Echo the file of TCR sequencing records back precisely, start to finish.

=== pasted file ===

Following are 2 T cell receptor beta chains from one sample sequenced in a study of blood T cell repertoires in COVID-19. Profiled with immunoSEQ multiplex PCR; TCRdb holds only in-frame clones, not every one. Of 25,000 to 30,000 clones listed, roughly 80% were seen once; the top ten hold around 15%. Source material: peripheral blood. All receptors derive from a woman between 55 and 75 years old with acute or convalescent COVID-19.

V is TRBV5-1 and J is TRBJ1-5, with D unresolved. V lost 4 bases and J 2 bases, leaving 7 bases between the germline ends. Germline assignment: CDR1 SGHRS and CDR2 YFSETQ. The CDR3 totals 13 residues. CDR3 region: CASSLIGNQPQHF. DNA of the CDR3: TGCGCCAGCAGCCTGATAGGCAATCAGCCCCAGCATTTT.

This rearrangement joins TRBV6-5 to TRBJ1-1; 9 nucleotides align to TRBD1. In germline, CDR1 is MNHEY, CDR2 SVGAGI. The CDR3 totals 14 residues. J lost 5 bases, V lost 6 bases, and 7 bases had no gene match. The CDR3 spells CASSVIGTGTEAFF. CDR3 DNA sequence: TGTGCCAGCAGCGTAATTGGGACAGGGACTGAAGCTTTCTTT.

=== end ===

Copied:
Following are 2 T cell receptor beta chains from one sample sequenced in a study of blood T cell repertoires in COVID-19. Profiled with immunoSEQ multiplex PCR; TCRdb holds only in-frame clones, not every one. Of 25,000 to 30,000 clones listed, roughly 80% were seen once; the top ten hold around 15%. Source material: peripheral blood. All receptors derive from a woman between 55 and 75 years old with acute or convalescent COVID-19.

V is TRBV5-1 and J is TRBJ1-5, with D unresolved. V lost 4 bases and J 2 bases, leaving 7 bases between the germline ends. Germline assignment: CDR1 SGHRS and CDR2 YFSETQ. The CDR3 totals 13 residues. CDR3 region: CASSLIGNQPQHF. DNA of the CDR3: TGCGCCAGCAGCCTGATAGGCAATCAGCCCCAGCATTTT.

This rearrangement joins TRBV6-5 to TRBJ1-1; 9 nucleotides align to TRBD1. In germline, CDR1 is MNHEY, CDR2 SVGAGI. The CDR3 totals 14 residues. J lost 5 bases, V lost 6 bases, and 7 bases had no gene match. The CDR3 spells CASSVIGTGTEAFF. CDR3 DNA sequence: TGTGCCAGCAGCGTAATTGGGACAGGGACTGAAGCTTTCTTT.